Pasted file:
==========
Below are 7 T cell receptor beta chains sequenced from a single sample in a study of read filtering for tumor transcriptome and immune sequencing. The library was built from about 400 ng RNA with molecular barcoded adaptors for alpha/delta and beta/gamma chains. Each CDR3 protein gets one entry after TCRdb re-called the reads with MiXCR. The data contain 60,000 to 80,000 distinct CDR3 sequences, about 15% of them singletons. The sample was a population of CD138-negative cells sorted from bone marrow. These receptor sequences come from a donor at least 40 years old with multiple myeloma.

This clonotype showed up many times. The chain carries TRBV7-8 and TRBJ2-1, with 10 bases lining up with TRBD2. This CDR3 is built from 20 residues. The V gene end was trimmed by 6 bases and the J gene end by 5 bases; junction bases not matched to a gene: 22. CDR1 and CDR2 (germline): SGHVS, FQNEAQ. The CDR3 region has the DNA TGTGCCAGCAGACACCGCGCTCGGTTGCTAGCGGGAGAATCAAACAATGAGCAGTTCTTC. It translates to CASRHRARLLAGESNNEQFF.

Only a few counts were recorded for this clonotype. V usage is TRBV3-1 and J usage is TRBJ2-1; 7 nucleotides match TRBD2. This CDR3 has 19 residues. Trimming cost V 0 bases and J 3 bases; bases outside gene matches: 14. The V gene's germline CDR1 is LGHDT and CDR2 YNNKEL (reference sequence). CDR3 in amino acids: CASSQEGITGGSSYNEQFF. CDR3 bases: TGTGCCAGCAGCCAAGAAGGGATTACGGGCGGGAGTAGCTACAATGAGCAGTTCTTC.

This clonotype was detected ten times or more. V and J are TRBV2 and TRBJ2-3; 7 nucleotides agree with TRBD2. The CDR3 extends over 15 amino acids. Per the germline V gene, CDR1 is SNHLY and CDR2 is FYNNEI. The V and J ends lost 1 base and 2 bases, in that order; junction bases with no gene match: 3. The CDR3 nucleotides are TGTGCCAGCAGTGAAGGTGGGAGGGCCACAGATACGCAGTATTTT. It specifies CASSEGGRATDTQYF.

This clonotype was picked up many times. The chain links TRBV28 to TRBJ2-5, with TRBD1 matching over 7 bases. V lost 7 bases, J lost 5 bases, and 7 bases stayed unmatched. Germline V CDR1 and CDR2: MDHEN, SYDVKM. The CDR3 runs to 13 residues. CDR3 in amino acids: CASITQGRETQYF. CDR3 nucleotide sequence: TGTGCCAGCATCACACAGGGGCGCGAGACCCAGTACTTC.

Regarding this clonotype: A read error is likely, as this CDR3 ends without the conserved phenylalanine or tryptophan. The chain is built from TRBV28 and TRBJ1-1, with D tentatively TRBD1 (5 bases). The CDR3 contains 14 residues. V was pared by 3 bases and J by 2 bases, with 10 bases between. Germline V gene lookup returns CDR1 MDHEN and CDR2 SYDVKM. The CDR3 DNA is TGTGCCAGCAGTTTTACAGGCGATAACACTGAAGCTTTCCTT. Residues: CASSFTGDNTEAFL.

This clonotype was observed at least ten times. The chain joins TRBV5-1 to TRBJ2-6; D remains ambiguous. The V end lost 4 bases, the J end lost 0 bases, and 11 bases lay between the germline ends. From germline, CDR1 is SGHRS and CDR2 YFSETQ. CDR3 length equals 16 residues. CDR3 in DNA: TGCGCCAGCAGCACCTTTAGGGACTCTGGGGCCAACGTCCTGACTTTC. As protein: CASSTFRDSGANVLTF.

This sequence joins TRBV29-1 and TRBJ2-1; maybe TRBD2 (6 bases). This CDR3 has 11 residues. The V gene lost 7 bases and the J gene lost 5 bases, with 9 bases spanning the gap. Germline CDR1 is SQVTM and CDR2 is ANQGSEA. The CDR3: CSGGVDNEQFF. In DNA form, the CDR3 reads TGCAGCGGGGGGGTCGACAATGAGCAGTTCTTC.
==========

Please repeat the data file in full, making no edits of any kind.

Below are 7 T cell receptor beta chains sequenced from a single sample in a study of read filtering for tumor transcriptome and immune sequencing. The library was built from about 400 ng RNA with molecular barcoded adaptors for alpha/delta and beta/gamma chains. Each CDR3 protein gets one entry after TCRdb re-called the reads with MiXCR. The data contain 60,000 to 80,000 distinct CDR3 sequences, about 15% of them singletons. The sample was a population of CD138-negative cells sorted from bone marrow. These receptor sequences come from a donor at least 40 years old with multiple myeloma.

This clonotype showed up many times. The chain carries TRBV7-8 and TRBJ2-1, with 10 bases lining up with TRBD2. This CDR3 is built from 20 residues. The V gene end was trimmed by 6 bases and the J gene end by 5 bases; junction bases not matched to a gene: 22. CDR1 and CDR2 (germline): SGHVS, FQNEAQ. The CDR3 region has the DNA TGTGCCAGCAGACACCGCGCTCGGTTGCTAGCGGGAGAATCAAACAATGAGCAGTTCTTC. It translates to CASRHRARLLAGESNNEQFF.

Only a few counts were recorded for this clonotype. V usage is TRBV3-1 and J usage is TRBJ2-1; 7 nucleotides match TRBD2. This CDR3 has 19 residues. Trimming cost V 0 bases and J 3 bases; bases outside gene matches: 14. The V gene's germline CDR1 is LGHDT and CDR2 YNNKEL (reference sequence). CDR3 in amino acids: CASSQEGITGGSSYNEQFF. CDR3 bases: TGTGCCAGCAGCCAAGAAGGGATTACGGGCGGGAGTAGCTACAATGAGCAGTTCTTC.

This clonotype was detected ten times or more. V and J are TRBV2 and TRBJ2-3; 7 nucleotides agree with TRBD2. The CDR3 extends over 15 amino acids. Per the germline V gene, CDR1 is SNHLY and CDR2 is FYNNEI. The V and J ends lost 1 base and 2 bases, in that order; junction bases with no gene match: 3. The CDR3 nucleotides are TGTGCCAGCAGTGAAGGTGGGAGGGCCACAGATACGCAGTATTTT. It specifies CASSEGGRATDTQYF.

This clonotype was picked up many times. The chain links TRBV28 to TRBJ2-5, with TRBD1 matching over 7 bases. V lost 7 bases, J lost 5 bases, and 7 bases stayed unmatched. Germline V CDR1 and CDR2: MDHEN, SYDVKM. The CDR3 runs to 13 residues. CDR3 in amino acids: CASITQGRETQYF. CDR3 nucleotide sequence: TGTGCCAGCATCACACAGGGGCGCGAGACCCAGTACTTC.

Regarding this clonotype: A read error is likely, as this CDR3 ends without the conserved phenylalanine or tryptophan. The chain is built from TRBV28 and TRBJ1-1, with D tentatively TRBD1 (5 bases). The CDR3 contains 14 residues. V was pared by 3 bases and J by 2 bases, with 10 bases between. Germline V gene lookup returns CDR1 MDHEN and CDR2 SYDVKM. The CDR3 DNA is TGTGCCAGCAGTTTTACAGGCGATAACACTGAAGCTTTCCTT. Residues: CASSFTGDNTEAFL.

This clonotype was observed at least ten times. The chain joins TRBV5-1 to TRBJ2-6; D remains ambiguous. The V end lost 4 bases, the J end lost 0 bases, and 11 bases lay between the germline ends. From germline, CDR1 is SGHRS and CDR2 YFSETQ. CDR3 length equals 16 residues. CDR3 in DNA: TGCGCCAGCAGCACCTTTAGGGACTCTGGGGCCAACGTCCTGACTTTC. As protein: CASSTFRDSGANVLTF.

This sequence joins TRBV29-1 and TRBJ2-1; maybe TRBD2 (6 bases). This CDR3 has 11 residues. The V gene lost 7 bases and the J gene lost 5 bases, with 9 bases spanning the gap. Germline CDR1 is SQVTM and CDR2 is ANQGSEA. The CDR3: CSGGVDNEQFF. In DNA form, the CDR3 reads TGCAGCGGGGGGGTCGACAATGAGCAGTTCTTC.